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The larger union representing Cargolux staff, OGBL, is to attempt to push through a new Collective Work Agreement without input from the smaller LCGB.

Last week, LCGB, the more militant of the two unions, announced it would ask its members to vote on industrial action. But OGBL secretary Hubert Hollerich told local media his union could unilaterally sign off the new CWA when the existing agreement expires on December 1.

“It would not be optimal, but we will do so as a last resort,” he said. “We are the majority in the staff delegation, so we can.”

This, however, is disputed by the LCGB and the Luxembourg Airline Pilots’ Association. Its executive secretary, Dirk Becker, told The Loadstar: “The OGBL cannot unilaterally sign a collective work agreement. This has been confirmed by legal advice and by Luxembourg’s l’Inspection du Travail et des Mines (ITM) the Inspectorate of Labour and Mines, which is the governmental body in Luxembourg directly linked to the ministry of labour.

“The deciding factor if a collective work agreement could be signed by only the OGBL is not the number of delegates in the staff delegation affiliated with the OGBL, but the number of votes received in the last valid delegation election. In order for the labour minister to approve the signing of a CWA only by the OGBL, the OGBL would be required to have received at least 50% of the votes in the last delegation election, which took place in August 2011.

“This is not the case as it has been confirmed recently by the ITM. So the labour minister cannot legally approve the signing of a new collective agreement only by the OGBL.”

 Meanwhile, the LCGB continues to be frustrated by the growth of Cargolux Italia, which it accuses of “social dumping”.

Noting that three of the four Italian-registered and piloted aircraft are “routinely dispatched within the Luxembourg route network”, the union said the government was losing $5m in taxes and that management was not acting in the interests of the country.

Cargolux, however, said its Luxembourg operation had grown faster than its Italian one, adding two new aircraft this year and leasing a third.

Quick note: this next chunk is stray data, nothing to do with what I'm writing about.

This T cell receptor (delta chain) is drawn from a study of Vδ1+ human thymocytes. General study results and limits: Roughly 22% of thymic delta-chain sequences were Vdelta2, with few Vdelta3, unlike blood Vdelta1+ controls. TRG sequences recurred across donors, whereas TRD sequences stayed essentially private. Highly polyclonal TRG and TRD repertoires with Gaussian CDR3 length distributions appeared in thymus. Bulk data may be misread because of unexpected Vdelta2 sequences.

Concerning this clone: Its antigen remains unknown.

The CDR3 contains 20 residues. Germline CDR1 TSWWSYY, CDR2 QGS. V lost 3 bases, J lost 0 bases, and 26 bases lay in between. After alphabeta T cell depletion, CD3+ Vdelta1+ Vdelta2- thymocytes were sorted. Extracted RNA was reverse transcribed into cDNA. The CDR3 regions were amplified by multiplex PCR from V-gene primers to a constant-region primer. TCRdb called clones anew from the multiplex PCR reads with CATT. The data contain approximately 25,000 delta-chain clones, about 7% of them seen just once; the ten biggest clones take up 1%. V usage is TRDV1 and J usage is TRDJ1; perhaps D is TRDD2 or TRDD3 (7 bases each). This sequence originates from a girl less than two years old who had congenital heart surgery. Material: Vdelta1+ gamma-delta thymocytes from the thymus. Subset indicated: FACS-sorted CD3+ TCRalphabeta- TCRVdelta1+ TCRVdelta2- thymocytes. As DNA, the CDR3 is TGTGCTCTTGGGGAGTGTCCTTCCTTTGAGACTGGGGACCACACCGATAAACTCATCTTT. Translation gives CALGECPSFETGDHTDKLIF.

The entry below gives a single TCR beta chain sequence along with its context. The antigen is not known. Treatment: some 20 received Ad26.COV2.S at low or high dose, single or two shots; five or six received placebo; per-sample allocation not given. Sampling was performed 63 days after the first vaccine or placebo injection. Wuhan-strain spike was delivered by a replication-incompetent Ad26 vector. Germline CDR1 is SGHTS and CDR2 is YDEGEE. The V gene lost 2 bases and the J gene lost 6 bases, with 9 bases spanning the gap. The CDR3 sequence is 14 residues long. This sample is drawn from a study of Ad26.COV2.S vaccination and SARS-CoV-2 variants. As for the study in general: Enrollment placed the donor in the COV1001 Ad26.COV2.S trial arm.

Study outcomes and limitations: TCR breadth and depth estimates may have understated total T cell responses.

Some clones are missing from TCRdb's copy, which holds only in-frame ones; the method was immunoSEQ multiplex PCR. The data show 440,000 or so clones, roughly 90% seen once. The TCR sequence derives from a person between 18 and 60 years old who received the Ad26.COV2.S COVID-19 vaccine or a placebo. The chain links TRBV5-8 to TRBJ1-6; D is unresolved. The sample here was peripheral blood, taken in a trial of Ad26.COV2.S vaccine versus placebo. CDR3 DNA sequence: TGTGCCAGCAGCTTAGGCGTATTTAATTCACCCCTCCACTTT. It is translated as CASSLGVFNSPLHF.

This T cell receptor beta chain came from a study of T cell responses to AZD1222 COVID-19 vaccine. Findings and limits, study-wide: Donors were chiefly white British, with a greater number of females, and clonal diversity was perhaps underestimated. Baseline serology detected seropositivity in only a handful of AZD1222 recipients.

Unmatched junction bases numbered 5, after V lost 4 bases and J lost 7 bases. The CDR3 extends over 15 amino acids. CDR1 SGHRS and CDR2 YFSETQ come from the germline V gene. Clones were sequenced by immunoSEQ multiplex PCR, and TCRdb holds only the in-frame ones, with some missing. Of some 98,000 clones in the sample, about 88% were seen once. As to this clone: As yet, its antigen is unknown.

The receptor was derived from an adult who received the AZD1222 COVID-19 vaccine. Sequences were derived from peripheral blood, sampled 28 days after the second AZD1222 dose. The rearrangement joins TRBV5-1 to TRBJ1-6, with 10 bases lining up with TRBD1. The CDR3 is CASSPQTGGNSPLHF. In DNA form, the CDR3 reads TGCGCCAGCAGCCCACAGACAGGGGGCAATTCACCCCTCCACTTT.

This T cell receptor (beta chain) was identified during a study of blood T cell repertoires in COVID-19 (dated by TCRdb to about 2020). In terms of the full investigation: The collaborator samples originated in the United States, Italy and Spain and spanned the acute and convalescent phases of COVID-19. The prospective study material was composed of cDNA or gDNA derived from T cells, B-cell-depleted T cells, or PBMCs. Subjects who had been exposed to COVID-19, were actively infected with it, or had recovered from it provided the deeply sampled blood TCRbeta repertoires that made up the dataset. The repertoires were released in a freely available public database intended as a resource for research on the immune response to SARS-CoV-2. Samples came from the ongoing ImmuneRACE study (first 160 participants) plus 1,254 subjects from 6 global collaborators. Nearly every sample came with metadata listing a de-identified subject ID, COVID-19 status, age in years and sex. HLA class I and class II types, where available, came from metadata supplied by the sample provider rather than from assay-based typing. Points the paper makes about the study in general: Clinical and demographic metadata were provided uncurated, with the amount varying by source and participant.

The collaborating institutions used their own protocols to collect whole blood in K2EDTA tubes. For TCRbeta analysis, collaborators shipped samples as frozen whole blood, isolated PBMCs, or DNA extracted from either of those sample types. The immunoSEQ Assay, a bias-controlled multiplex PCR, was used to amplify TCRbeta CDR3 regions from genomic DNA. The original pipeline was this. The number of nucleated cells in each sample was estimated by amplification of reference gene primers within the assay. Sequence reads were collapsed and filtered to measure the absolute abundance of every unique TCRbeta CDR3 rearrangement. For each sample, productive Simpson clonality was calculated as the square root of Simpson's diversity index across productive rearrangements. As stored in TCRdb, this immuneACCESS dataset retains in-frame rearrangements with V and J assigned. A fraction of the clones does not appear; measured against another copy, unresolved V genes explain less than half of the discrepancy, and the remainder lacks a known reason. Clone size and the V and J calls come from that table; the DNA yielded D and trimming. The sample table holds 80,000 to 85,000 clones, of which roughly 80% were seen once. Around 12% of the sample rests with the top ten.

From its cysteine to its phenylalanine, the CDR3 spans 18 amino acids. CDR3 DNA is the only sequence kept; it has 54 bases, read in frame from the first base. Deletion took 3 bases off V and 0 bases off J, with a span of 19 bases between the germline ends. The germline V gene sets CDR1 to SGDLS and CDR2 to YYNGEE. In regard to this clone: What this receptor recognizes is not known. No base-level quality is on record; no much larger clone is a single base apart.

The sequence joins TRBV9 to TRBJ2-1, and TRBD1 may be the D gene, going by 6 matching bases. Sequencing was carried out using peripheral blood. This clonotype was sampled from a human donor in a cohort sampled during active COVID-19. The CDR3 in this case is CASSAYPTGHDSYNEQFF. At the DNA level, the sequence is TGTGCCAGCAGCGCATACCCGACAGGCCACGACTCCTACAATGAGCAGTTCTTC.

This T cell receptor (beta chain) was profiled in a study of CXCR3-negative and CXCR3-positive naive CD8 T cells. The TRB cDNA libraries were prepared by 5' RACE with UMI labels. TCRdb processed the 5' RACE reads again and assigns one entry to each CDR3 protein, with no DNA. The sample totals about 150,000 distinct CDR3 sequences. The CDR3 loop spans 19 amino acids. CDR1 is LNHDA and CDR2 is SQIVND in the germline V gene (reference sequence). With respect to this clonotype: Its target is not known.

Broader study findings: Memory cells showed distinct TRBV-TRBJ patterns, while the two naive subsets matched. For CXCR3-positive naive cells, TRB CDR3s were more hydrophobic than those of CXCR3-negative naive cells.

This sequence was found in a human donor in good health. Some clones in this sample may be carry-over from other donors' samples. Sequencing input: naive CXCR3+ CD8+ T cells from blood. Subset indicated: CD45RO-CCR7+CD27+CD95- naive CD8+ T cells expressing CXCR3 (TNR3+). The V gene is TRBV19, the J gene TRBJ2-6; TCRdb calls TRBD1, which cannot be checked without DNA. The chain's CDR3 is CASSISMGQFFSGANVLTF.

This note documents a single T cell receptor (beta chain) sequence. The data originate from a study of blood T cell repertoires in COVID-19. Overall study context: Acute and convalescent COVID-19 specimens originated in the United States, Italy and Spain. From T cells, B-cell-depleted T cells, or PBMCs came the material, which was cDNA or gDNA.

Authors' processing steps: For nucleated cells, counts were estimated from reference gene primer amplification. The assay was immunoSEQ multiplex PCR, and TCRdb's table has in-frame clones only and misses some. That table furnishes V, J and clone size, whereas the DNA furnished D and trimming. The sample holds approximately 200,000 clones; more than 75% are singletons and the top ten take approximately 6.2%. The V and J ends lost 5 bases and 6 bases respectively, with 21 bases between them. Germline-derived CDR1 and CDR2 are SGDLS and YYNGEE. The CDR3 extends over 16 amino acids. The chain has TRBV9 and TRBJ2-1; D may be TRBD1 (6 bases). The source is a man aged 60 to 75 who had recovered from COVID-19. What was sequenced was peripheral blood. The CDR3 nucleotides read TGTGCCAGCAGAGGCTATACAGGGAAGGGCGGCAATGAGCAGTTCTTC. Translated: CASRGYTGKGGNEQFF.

“We are still hiring staff – crews as well as ground staff – here in Luxembourg and have ambitious plans to increase staff and crew levels in 2016, all of which would be jeopardised by adverse industrial actions,” said the carrier in a statement to media.

“While Cargolux Italia has increased its activities, it should not be forgotten that Cargolux also profits from Cargolux Italia’s expansion, as we are able to open up new markets due to the traffic rights that Cargolux Italia has; commercial traffic rights, for instance to Japan (Osaka and Tokyo) and Russia (Novosibirsk), that Cargolux does not have from Luxembourg.

“With a current market share of 14%, Cargolux Italia’s position as the number-one home carrier in the Italian market shows the importance of developing both airlines in parallel.

“Its low cost and highly efficient production allows Cargolux to continue to fly to financially challenging regions such as Africa with all the positive impact on our global network.”

It argued: “Every single job at Cargolux Italia secures three additional jobs at Cargolux in Luxembourg.”

It did not address LCGB’s claim that Italian aircraft regularly fly on the Luxembourg network.

While LCGB admits that it is “well aware” of the consequences of industrial action, it has been angered by the rejection of its plans for cost-savings of some $10m a year. Saying it had lost faith in the negotiations, LCGB said a strike, which it believes its members would support, “remains the last option to convince Cargolux senior management to return to a constructive negotiating style in good faith”.

Negotiations are due to resume on November 11, and it will hold the vote on any action beforehand.

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